Forearm hair density and risk of keratinocyte cancers in Australian adults.
AffiliationSchool of Public Health, The University of Queensland, Brisbane
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AbstractEvidence suggests that progenitor cells of keratinocyte cancers (basal cell carcinoma (BCC) and squamous cell carcinoma (SCC)) may originate from epidermal stem cells including hair follicle stem cells. We hypothesised that, therefore, a relatively higher density of hair follicles on human skin may increase keratinocyte cancer risk. To evaluate this, we assessed density of mid-forearm hair in Australian adults who were randomly selected participants in a community-based cohort study of skin cancer. Hair density was assessed clinically against a set of four standard photographs showing grades of hair density, and incidence data on histologically confirmed BCC and SCC across a 20-year period were collected. Incidence rate ratios were calculated for categories of forearm hair density using multivariable regression analysis with adjustment for age, sex, phenotypic characteristics and markers of chronic sun exposure. Among the 715 participants (43 % male, average age 61 years), 237 developed at least one BCC and 115 persons developed at least one SCC. Participants with dense forearm hair (n = 169, all male) had a higher incidence of BCC (IRR = 2.24, 95 % CI 1.20, 4.18, P = 0.01) and SCC (IRR = 2.80, 95 % CI 1.20, 6.57, P = 0.02) compared to individuals with sparse forearm hair after multivariable adjustment. Stratified analyses showed that among men, those with dense versus sparse hair developed SCC more commonly (IRR = 3.01, 95 % CI 1.03, 8.78, P = 0.04). Women with moderate versus sparse hair density were more likely affected by BCC (IRR = 2.29, 95 % CI 1.05, 5.00, P = 0.038). Thus, our study suggests that in both men and women, a higher density of body hair may be associated with increased BCC and SCC risk.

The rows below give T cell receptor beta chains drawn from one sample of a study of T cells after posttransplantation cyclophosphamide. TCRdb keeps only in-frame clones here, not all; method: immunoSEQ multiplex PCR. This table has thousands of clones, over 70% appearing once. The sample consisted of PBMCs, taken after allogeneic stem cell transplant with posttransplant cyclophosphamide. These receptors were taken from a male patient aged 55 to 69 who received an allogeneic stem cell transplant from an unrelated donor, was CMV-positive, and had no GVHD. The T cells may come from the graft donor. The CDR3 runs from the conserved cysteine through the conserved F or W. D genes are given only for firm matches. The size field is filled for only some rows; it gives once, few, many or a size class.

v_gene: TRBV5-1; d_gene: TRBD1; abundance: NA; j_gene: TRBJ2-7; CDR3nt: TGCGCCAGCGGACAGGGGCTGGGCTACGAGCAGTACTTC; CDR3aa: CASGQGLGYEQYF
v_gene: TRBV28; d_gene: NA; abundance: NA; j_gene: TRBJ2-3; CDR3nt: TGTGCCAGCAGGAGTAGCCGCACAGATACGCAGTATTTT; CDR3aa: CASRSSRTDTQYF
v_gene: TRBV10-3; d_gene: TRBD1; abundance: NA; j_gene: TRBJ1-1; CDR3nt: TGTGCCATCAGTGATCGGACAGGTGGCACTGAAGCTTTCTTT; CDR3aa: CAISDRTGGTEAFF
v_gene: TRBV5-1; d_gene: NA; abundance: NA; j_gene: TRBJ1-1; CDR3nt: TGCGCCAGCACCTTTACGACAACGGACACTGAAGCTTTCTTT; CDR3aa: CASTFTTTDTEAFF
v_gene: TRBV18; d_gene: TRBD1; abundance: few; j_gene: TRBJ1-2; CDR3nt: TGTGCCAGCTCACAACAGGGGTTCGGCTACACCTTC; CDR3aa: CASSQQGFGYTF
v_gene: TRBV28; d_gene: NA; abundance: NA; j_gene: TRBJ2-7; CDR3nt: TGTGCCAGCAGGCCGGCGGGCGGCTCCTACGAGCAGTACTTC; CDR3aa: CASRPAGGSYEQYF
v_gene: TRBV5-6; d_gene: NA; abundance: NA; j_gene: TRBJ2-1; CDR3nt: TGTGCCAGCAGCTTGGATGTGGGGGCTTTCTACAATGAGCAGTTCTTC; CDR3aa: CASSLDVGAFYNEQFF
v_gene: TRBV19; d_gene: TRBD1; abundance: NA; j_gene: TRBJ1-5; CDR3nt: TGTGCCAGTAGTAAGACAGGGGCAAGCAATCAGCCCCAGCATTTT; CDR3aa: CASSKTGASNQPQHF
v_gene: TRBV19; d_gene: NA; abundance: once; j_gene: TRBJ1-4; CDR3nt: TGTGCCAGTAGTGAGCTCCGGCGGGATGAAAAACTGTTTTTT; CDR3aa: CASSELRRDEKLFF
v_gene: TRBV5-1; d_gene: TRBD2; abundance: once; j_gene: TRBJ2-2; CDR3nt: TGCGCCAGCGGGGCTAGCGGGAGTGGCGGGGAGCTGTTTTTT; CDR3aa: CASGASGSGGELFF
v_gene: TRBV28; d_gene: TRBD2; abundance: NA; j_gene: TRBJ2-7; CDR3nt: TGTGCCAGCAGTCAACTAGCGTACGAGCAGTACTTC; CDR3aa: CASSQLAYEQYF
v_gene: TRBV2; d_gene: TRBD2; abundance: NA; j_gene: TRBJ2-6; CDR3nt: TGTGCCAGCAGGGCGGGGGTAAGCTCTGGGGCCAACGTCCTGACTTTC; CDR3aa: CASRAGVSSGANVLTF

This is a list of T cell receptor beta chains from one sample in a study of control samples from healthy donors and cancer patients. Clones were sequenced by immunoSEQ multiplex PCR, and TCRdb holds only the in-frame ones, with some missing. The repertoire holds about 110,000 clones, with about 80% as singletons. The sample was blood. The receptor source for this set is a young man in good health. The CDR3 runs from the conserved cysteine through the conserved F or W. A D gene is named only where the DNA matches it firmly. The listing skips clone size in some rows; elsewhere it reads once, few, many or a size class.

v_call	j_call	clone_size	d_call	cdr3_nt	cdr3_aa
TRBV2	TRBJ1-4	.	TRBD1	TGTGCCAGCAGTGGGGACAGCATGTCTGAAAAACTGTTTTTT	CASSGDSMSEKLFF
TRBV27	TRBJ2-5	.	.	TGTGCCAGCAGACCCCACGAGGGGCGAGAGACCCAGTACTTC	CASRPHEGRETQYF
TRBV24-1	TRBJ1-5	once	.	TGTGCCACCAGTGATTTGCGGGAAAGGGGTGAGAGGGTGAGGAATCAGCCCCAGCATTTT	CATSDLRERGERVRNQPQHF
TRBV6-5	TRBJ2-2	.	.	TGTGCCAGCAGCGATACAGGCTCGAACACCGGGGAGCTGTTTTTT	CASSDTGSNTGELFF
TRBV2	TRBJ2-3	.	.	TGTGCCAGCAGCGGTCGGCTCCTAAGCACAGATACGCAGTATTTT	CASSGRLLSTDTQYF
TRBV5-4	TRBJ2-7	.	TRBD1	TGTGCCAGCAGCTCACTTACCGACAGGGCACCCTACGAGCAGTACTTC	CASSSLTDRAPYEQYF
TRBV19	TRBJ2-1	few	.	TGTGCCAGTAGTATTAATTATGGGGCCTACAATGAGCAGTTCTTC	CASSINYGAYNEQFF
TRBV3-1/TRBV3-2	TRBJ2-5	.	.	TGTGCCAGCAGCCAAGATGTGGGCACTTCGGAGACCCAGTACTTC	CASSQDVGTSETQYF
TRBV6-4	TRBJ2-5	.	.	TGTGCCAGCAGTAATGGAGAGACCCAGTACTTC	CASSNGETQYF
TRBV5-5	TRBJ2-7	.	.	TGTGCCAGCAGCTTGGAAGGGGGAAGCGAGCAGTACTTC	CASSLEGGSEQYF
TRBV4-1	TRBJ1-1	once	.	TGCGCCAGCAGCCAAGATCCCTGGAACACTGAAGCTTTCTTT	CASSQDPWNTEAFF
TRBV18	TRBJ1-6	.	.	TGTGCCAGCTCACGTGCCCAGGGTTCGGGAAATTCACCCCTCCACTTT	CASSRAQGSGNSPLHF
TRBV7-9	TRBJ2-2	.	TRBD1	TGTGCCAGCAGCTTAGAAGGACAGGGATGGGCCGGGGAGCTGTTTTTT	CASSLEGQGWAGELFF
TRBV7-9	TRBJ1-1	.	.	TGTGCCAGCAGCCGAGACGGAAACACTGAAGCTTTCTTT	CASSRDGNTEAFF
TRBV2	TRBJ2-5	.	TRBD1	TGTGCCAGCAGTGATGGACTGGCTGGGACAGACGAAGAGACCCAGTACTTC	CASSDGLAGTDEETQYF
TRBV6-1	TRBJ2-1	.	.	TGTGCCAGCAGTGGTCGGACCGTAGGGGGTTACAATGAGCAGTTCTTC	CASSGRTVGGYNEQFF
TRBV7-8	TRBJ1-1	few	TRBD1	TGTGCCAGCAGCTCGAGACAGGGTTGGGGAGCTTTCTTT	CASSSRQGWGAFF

CitationForearm hair density and risk of keratinocyte cancers in Australian adults. 2016, 308 (9):617-624 Arch. Dermatol. Res.
JournalArchives of Dermatological Research